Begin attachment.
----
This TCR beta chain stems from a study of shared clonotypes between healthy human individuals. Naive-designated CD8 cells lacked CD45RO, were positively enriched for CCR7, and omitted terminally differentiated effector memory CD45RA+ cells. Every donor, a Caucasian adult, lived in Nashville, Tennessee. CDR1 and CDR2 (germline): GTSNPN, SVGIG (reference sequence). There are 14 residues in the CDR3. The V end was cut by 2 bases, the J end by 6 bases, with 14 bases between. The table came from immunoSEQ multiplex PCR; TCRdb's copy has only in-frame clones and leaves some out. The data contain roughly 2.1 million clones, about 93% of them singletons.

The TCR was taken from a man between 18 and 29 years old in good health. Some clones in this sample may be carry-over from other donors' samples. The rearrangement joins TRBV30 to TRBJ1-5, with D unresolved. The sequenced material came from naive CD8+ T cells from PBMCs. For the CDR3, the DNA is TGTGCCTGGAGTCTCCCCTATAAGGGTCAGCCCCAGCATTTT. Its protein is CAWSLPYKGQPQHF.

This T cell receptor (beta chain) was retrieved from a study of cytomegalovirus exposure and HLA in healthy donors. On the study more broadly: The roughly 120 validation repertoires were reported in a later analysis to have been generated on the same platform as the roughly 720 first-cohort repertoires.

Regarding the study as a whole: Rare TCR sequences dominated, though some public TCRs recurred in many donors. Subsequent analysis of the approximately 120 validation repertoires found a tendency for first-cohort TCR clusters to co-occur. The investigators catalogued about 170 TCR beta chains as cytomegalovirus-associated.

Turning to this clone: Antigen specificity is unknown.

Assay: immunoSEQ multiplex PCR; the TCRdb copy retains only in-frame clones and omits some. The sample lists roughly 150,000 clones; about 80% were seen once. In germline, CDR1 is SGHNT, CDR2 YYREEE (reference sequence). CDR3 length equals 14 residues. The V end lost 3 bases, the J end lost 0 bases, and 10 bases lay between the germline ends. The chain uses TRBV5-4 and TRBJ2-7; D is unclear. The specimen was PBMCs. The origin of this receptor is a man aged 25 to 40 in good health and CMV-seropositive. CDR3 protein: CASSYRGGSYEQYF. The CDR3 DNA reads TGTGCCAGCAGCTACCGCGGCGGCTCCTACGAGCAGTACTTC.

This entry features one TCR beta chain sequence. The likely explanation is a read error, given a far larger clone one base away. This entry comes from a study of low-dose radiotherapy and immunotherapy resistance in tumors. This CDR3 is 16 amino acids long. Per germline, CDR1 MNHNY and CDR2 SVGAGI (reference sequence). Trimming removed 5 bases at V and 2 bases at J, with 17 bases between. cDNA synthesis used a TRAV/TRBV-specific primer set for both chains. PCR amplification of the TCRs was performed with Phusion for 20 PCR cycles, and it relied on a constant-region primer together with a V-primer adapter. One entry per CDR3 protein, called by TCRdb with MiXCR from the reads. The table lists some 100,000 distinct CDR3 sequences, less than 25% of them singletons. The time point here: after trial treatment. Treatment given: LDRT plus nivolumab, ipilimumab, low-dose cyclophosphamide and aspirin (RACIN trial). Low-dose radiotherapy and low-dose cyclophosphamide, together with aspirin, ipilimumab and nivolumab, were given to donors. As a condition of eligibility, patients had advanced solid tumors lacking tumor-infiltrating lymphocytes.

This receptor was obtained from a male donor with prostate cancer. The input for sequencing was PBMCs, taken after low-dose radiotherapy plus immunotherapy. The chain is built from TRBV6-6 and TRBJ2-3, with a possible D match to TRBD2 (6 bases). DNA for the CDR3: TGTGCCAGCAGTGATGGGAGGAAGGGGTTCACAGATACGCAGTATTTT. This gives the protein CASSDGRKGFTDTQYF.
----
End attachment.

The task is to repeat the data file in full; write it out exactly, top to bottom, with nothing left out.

This TCR beta chain stems from a study of shared clonotypes between healthy human individuals. Naive-designated CD8 cells lacked CD45RO, were positively enriched for CCR7, and omitted terminally differentiated effector memory CD45RA+ cells. Every donor, a Caucasian adult, lived in Nashville, Tennessee. CDR1 and CDR2 (germline): GTSNPN, SVGIG (reference sequence). There are 14 residues in the CDR3. The V end was cut by 2 bases, the J end by 6 bases, with 14 bases between. The table came from immunoSEQ multiplex PCR; TCRdb's copy has only in-frame clones and leaves some out. The data contain roughly 2.1 million clones, about 93% of them singletons.

The TCR was taken from a man between 18 and 29 years old in good health. Some clones in this sample may be carry-over from other donors' samples. The rearrangement joins TRBV30 to TRBJ1-5, with D unresolved. The sequenced material came from naive CD8+ T cells from PBMCs. For the CDR3, the DNA is TGTGCCTGGAGTCTCCCCTATAAGGGTCAGCCCCAGCATTTT. Its protein is CAWSLPYKGQPQHF.

This T cell receptor (beta chain) was retrieved from a study of cytomegalovirus exposure and HLA in healthy donors. On the study more broadly: The roughly 120 validation repertoires were reported in a later analysis to have been generated on the same platform as the roughly 720 first-cohort repertoires.

Regarding the study as a whole: Rare TCR sequences dominated, though some public TCRs recurred in many donors. Subsequent analysis of the approximately 120 validation repertoires found a tendency for first-cohort TCR clusters to co-occur. The investigators catalogued about 170 TCR beta chains as cytomegalovirus-associated.

Turning to this clone: Antigen specificity is unknown.

Assay: immunoSEQ multiplex PCR; the TCRdb copy retains only in-frame clones and omits some. The sample lists roughly 150,000 clones; about 80% were seen once. In germline, CDR1 is SGHNT, CDR2 YYREEE (reference sequence). CDR3 length equals 14 residues. The V end lost 3 bases, the J end lost 0 bases, and 10 bases lay between the germline ends. The chain uses TRBV5-4 and TRBJ2-7; D is unclear. The specimen was PBMCs. The origin of this receptor is a man aged 25 to 40 in good health and CMV-seropositive. CDR3 protein: CASSYRGGSYEQYF. The CDR3 DNA reads TGTGCCAGCAGCTACCGCGGCGGCTCCTACGAGCAGTACTTC.

This entry features one TCR beta chain sequence. The likely explanation is a read error, given a far larger clone one base away. This entry comes from a study of low-dose radiotherapy and immunotherapy resistance in tumors. This CDR3 is 16 amino acids long. Per germline, CDR1 MNHNY and CDR2 SVGAGI (reference sequence). Trimming removed 5 bases at V and 2 bases at J, with 17 bases between. cDNA synthesis used a TRAV/TRBV-specific primer set for both chains. PCR amplification of the TCRs was performed with Phusion for 20 PCR cycles, and it relied on a constant-region primer together with a V-primer adapter. One entry per CDR3 protein, called by TCRdb with MiXCR from the reads. The table lists some 100,000 distinct CDR3 sequences, less than 25% of them singletons. The time point here: after trial treatment. Treatment given: LDRT plus nivolumab, ipilimumab, low-dose cyclophosphamide and aspirin (RACIN trial). Low-dose radiotherapy and low-dose cyclophosphamide, together with aspirin, ipilimumab and nivolumab, were given to donors. As a condition of eligibility, patients had advanced solid tumors lacking tumor-infiltrating lymphocytes.

This receptor was obtained from a male donor with prostate cancer. The input for sequencing was PBMCs, taken after low-dose radiotherapy plus immunotherapy. The chain is built from TRBV6-6 and TRBJ2-3, with a possible D match to TRBD2 (6 bases). DNA for the CDR3: TGTGCCAGCAGTGATGGGAGGAAGGGGTTCACAGATACGCAGTATTTT. This gives the protein CASSDGRKGFTDTQYF.